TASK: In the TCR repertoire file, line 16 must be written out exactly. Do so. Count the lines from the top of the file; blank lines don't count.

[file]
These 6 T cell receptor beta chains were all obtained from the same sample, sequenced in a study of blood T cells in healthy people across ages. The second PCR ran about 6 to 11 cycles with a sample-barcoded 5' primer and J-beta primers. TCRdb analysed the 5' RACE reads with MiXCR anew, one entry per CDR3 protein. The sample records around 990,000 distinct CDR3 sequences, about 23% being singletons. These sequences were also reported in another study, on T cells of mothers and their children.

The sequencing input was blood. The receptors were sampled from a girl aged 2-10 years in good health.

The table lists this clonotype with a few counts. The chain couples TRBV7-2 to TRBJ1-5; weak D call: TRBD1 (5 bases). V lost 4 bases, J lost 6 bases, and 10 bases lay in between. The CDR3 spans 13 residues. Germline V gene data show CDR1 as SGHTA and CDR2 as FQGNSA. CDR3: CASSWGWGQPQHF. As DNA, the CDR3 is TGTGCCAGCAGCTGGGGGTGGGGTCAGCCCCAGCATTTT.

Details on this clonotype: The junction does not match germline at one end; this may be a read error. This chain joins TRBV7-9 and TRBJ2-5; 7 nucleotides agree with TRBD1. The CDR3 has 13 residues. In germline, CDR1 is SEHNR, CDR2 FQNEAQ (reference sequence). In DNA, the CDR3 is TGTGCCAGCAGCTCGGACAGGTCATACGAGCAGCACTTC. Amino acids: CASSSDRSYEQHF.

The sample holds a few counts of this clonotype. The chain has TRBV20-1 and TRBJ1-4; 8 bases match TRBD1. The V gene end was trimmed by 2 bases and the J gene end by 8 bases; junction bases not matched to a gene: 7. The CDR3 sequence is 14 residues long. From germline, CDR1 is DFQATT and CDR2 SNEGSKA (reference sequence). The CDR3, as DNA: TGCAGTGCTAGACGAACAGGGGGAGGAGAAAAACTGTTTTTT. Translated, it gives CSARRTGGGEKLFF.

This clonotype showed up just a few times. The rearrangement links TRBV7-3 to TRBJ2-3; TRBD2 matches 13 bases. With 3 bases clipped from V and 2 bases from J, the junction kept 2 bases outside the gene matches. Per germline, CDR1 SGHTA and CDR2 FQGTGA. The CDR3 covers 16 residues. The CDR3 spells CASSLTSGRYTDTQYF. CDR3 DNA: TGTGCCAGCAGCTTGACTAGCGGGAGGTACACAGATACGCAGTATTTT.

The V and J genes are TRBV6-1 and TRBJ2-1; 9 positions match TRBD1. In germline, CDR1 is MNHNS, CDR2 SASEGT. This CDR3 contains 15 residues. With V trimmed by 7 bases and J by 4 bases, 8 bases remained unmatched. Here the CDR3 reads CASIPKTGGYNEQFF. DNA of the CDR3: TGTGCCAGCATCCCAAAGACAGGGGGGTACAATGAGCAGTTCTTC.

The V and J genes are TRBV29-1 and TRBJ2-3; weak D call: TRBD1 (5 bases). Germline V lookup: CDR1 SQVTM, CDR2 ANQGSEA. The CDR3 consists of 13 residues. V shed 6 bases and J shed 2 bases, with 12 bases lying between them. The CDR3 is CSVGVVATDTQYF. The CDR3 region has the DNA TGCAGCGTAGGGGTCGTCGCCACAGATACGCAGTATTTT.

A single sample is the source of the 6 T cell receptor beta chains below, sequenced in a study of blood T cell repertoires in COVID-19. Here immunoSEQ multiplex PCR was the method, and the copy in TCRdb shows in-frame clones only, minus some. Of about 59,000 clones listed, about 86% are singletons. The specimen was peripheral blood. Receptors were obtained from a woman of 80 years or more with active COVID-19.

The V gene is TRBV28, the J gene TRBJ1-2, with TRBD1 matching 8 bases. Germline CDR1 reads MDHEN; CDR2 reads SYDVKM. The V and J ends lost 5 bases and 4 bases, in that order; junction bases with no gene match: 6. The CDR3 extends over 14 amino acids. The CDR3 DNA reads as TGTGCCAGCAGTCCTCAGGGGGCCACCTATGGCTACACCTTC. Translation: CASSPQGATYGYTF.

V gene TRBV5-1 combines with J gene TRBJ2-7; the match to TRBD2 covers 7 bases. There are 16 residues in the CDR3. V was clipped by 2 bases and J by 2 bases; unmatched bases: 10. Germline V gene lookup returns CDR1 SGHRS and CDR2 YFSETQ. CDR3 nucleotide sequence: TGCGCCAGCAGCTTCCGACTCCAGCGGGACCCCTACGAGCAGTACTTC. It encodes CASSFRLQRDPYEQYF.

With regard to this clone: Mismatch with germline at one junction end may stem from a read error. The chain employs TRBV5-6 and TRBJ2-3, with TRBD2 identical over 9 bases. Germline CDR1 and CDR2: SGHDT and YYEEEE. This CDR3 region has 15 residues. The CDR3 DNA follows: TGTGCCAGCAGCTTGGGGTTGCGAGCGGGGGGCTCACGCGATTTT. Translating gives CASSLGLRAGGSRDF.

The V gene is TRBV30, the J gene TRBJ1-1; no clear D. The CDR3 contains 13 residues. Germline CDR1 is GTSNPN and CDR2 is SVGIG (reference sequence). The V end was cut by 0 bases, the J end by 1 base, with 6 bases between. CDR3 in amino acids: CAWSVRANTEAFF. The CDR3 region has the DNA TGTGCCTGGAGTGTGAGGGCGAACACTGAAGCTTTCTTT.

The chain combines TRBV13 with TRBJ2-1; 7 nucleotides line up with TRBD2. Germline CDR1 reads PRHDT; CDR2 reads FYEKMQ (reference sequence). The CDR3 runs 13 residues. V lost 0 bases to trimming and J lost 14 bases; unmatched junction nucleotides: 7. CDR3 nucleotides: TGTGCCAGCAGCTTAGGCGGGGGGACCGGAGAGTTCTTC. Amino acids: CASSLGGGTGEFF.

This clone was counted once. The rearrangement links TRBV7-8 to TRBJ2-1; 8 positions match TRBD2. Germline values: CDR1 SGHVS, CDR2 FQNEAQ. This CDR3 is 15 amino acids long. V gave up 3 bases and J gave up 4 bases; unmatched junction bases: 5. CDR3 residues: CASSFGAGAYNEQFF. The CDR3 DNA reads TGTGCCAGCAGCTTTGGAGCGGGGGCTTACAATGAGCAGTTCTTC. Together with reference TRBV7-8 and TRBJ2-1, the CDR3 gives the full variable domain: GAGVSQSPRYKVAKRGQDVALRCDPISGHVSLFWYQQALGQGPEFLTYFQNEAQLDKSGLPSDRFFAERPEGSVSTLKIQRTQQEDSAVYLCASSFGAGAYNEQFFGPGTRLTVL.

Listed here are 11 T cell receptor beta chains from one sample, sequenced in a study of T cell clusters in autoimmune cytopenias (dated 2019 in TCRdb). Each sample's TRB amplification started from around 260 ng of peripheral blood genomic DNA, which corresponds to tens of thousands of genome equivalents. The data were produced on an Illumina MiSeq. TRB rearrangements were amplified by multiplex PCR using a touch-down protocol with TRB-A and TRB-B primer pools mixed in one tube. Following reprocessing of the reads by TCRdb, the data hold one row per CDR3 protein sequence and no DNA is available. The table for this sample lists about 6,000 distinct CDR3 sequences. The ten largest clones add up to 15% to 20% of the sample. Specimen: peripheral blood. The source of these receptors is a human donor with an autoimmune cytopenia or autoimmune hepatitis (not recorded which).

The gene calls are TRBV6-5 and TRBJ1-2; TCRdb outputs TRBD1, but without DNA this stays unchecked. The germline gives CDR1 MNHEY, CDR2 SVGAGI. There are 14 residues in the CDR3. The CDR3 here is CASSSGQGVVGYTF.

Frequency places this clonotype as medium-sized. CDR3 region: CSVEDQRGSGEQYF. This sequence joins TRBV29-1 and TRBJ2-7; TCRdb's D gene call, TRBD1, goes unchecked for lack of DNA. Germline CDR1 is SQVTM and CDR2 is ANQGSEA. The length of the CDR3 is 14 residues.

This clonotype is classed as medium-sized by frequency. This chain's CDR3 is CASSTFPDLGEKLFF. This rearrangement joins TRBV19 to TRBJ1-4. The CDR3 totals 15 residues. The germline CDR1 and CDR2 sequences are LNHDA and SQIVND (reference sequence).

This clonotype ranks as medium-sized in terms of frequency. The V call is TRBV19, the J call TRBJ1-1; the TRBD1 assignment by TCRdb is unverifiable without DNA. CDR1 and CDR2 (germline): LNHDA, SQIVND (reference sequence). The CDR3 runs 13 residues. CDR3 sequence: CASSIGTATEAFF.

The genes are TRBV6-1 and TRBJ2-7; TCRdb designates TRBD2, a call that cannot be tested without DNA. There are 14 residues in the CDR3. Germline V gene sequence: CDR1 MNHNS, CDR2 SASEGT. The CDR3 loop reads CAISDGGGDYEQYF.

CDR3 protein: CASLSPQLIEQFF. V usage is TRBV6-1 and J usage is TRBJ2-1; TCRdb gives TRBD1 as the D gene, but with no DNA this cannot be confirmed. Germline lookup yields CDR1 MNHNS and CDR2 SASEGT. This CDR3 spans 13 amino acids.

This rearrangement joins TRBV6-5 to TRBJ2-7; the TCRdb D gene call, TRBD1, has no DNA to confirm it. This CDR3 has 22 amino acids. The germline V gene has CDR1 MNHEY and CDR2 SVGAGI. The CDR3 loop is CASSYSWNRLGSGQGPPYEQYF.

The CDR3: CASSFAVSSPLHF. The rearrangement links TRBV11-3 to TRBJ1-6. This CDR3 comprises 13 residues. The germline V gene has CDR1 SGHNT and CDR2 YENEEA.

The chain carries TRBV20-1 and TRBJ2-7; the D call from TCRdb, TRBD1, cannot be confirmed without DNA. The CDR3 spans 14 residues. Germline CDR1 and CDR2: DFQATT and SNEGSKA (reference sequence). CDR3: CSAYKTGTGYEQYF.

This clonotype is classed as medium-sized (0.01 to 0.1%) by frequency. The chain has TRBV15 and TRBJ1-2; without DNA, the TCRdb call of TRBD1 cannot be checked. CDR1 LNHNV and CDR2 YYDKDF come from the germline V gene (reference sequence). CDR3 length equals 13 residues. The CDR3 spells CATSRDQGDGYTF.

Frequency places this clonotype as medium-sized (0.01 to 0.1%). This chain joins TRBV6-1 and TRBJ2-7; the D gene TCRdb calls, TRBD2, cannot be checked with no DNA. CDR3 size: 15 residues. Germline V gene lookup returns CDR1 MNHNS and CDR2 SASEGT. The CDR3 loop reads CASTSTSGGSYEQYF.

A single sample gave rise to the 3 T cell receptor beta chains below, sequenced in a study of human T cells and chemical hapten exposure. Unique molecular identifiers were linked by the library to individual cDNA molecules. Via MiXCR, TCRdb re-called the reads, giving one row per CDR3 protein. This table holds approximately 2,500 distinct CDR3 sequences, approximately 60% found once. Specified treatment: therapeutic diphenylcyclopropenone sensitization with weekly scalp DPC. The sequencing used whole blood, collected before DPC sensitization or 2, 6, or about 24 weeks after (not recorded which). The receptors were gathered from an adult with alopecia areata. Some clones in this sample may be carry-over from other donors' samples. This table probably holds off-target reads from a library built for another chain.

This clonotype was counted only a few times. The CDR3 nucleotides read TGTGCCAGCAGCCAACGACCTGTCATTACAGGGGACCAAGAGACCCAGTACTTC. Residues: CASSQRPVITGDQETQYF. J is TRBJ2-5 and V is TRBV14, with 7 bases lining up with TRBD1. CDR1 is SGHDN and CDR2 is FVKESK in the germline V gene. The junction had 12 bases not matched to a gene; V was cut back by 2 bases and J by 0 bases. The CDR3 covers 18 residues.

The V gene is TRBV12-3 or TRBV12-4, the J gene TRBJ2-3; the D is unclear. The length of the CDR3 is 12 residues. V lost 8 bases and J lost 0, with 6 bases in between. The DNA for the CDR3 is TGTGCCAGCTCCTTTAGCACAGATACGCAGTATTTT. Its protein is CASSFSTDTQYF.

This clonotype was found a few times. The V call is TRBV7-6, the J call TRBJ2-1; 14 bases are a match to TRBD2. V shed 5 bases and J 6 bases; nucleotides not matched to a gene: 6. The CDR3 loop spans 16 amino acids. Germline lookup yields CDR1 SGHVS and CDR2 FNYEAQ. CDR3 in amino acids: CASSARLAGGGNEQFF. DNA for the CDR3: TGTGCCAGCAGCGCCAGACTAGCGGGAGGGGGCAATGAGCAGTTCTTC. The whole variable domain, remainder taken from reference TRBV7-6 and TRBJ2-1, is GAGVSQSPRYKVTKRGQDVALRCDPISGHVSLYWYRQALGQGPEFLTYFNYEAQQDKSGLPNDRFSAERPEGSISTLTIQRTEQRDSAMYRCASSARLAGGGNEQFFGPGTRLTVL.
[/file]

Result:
Listed here are 11 T cell receptor beta chains from one sample, sequenced in a study of T cell clusters in autoimmune cytopenias (dated 2019 in TCRdb). Each sample's TRB amplification started from around 260 ng of peripheral blood genomic DNA, which corresponds to tens of thousands of genome equivalents. The data were produced on an Illumina MiSeq. TRB rearrangements were amplified by multiplex PCR using a touch-down protocol with TRB-A and TRB-B primer pools mixed in one tube. Following reprocessing of the reads by TCRdb, the data hold one row per CDR3 protein sequence and no DNA is available. The table for this sample lists about 6,000 distinct CDR3 sequences. The ten largest clones add up to 15% to 20% of the sample. Specimen: peripheral blood. The source of these receptors is a human donor with an autoimmune cytopenia or autoimmune hepatitis (not recorded which).